Editorial: Fighting sextortion

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Sunday, May 4, 2014


FROM April 30 to May 1, “Operation Strike Back” arrested 58 Filipinos suspected of involvement in a global “sextortion” scheme using social networking sites.

According to a May 2 report by Third Anne Peralta on Sun.Star Network Online, “Operation Strike Back” involved joint operations by the PNP Anti-Cybercrime Group, Presidential Anti-Organized Crime Commission, Department of Justice, Scotland Police, International Criminal Police Organization (Interpol), Hong Kong Police, Singapore Police, US Homeland Security Investigation, Child Exploitation Online Protection and Australian Federal Police.

Interpol director Sanjay Virmani said that “Operation Strike Back” was conducted first in the Philippines because of the PNP’s “willingness and dedication… to cooperate with
the operation.”

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The inter-agency operation was initiated in November 2013 to address the rising number of sextortion victims in Hong Kong, Indonesia, Singapore, United Kingdom and the US.

On the rise

“Operation Strike Back” tapped information technology experts in tracing sextortionists through the Internet Protocol address they used and the money trail by which the victims paid the sextortionists.

Federal Bureau of Investigation data show that sextortion is on the rise. An online article posted by Lysa Myers cites two strategies used in sextortion.

Using trust as a tactic, the perpetrator tricks the victim into sending compromising images or intimate details. The perpetrator uses this as leverage to exert power over the victim by demanding more sensitive images or videos or demanding blackmail money.

Using malware as a tactic, the perpetrator manipulates a webcam in the victim’s computer to surreptitiously record compromising images.

“Operation Strike Back” cited the suicide of a Scottish teenager who was blackmailed by Filipino sextortionists last year. Through a social networking site, Daniel Perry, 17, befriended someone who pretended to be a girl of his age. Their online chats progressed to cybersex.

Unknown to Perry, his online friend was a con artist who recorded their activities and threatened to upload the videos if he did not pay from US$500 to $2,000. An apprentice mechanic, Perry was unable to pay his blackmailer. Less than an hour after he was taunted to kill himself, Perry jumped to his death from a bridge in Scotland.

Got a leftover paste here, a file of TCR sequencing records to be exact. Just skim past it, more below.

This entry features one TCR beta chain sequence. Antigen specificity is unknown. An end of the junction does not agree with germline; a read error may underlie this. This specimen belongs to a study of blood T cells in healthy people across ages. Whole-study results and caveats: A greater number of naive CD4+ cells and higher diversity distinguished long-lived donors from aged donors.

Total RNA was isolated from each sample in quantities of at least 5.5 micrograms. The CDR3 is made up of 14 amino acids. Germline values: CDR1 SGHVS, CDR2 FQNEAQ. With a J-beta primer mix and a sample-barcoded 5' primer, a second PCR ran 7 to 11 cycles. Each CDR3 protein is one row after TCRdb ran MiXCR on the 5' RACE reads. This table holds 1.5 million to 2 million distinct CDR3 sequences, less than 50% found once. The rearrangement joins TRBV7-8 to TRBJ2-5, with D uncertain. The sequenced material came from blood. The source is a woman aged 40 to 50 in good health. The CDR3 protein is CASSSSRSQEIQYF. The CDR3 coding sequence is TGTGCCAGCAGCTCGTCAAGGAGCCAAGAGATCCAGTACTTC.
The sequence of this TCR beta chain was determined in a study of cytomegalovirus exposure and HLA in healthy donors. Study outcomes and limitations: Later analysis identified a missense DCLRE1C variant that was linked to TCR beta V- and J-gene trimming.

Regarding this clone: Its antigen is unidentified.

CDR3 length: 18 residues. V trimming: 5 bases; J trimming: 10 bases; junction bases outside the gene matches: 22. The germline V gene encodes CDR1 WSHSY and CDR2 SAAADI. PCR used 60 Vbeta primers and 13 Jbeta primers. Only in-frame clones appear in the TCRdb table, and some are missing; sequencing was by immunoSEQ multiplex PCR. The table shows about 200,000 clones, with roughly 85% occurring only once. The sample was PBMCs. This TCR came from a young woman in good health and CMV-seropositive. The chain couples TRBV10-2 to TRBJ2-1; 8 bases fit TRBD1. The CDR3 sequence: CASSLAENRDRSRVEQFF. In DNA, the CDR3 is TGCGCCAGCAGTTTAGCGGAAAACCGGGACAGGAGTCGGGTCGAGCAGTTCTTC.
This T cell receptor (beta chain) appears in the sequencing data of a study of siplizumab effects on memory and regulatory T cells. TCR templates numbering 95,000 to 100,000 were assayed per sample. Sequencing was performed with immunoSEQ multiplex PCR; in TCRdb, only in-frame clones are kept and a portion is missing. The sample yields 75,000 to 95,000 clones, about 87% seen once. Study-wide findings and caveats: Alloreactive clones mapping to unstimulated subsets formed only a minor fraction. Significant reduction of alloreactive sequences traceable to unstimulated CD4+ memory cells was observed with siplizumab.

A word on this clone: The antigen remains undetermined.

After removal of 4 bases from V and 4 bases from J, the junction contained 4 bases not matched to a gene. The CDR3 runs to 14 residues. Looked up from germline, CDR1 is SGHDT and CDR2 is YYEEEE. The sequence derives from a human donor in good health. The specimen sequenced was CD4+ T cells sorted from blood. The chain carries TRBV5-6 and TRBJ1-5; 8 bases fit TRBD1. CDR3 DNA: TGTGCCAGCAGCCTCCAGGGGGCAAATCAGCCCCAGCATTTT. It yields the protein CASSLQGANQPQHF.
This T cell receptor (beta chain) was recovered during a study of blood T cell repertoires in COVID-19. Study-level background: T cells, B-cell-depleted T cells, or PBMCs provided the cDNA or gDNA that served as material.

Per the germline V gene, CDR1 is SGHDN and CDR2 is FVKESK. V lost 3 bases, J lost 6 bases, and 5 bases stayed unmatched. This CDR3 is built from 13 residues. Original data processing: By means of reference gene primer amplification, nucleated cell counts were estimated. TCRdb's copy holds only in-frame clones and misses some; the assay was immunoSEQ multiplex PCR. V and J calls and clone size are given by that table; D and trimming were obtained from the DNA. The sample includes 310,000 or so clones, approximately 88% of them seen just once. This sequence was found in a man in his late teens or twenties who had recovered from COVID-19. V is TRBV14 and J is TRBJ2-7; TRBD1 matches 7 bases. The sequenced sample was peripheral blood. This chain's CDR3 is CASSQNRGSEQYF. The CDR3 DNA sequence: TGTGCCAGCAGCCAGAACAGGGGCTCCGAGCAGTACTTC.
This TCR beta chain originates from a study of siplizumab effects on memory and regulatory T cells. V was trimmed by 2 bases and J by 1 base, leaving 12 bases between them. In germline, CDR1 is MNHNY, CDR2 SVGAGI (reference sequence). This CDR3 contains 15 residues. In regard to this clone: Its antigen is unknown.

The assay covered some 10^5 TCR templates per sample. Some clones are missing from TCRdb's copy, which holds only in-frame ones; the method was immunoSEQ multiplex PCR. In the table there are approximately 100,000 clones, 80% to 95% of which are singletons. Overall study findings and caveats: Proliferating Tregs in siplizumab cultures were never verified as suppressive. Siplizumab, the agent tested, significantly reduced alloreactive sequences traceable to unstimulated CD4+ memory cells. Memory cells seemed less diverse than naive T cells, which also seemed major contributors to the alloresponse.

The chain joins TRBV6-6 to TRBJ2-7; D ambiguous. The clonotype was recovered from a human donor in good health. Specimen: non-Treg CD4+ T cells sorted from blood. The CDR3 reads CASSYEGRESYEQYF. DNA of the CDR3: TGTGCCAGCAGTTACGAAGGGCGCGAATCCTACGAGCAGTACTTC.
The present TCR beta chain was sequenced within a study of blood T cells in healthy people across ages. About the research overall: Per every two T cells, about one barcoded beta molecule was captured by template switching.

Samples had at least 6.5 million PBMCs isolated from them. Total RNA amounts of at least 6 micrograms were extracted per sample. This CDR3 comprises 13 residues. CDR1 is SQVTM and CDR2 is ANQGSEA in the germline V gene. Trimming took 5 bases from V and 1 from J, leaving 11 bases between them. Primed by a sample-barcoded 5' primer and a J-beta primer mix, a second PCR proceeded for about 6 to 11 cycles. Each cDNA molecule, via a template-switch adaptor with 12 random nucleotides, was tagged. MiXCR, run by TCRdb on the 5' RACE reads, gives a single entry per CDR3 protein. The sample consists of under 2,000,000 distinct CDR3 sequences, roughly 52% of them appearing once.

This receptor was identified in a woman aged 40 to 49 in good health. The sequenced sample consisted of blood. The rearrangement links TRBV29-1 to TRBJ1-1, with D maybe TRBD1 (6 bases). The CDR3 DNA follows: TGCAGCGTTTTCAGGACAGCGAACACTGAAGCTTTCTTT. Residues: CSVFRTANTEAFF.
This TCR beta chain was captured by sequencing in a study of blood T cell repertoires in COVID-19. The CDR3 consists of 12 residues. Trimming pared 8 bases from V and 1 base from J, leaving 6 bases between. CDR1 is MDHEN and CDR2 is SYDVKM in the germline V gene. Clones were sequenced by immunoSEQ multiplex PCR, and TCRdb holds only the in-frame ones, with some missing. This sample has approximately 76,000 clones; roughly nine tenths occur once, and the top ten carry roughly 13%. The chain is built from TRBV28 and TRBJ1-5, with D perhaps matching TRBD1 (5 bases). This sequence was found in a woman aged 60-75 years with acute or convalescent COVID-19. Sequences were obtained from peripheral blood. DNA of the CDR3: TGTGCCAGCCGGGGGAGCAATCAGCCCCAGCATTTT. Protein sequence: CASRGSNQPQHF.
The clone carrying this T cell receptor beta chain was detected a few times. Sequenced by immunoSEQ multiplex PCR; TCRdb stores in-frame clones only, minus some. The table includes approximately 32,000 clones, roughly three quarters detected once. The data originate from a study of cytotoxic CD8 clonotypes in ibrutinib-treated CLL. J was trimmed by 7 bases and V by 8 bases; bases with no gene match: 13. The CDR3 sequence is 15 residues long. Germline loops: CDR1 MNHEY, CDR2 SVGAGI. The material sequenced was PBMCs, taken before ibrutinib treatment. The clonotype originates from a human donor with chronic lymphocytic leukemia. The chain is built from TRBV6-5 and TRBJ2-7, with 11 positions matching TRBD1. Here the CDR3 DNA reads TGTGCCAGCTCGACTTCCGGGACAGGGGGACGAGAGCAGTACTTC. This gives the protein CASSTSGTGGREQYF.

No limits

Authorities warn that anyone can be victimized by sextortionists.

While international cybercrime authorities share intelligence and investigate syndicates, there are measures for shielding oneself and one’s family and friends from sextortion scams, according to Myers.

When not in use, stand-alone webcams should be turned off or covered with an opaque sticker. Unplugging or closing laptops can also prevent scam artists from using malware to take recordings without one’s knowledge and permission.

Computers and similar devices should be placed in rooms where a responsible adult can supervise their use by minors. Smartphones are more difficult to monitor since these can be used when there is no parent or guardian to supervise. Preventing a child from bringing a smartphone or resorting to parental control software are options.

Myers also suggests resorting to layered security, such as using strong passwords, verifying with senders before opening suspicious attachments, using a firewall, and updating anti-malware software.

Remaining open to one’s children may not only protect them from online predators but also prevent further traumatization if they are victimized. In Perry’s case, his mother said they respected his privacy, including his online activities, as he was turning 18. It is important to suspend judgment because, as Myers argues: “The targets of (sextortion) are victims, no matter what they did or how they responded to the threat.”

Any attempt at sextortion must be reported to the police. When parents or guardians are supportive, children and minors develop a strong sense of self-worth. They will also report attempts to extort money without resorting to desperate measures.

Published in the Sun.Star Cebu newspaper on May 05, 2014.

Opinion

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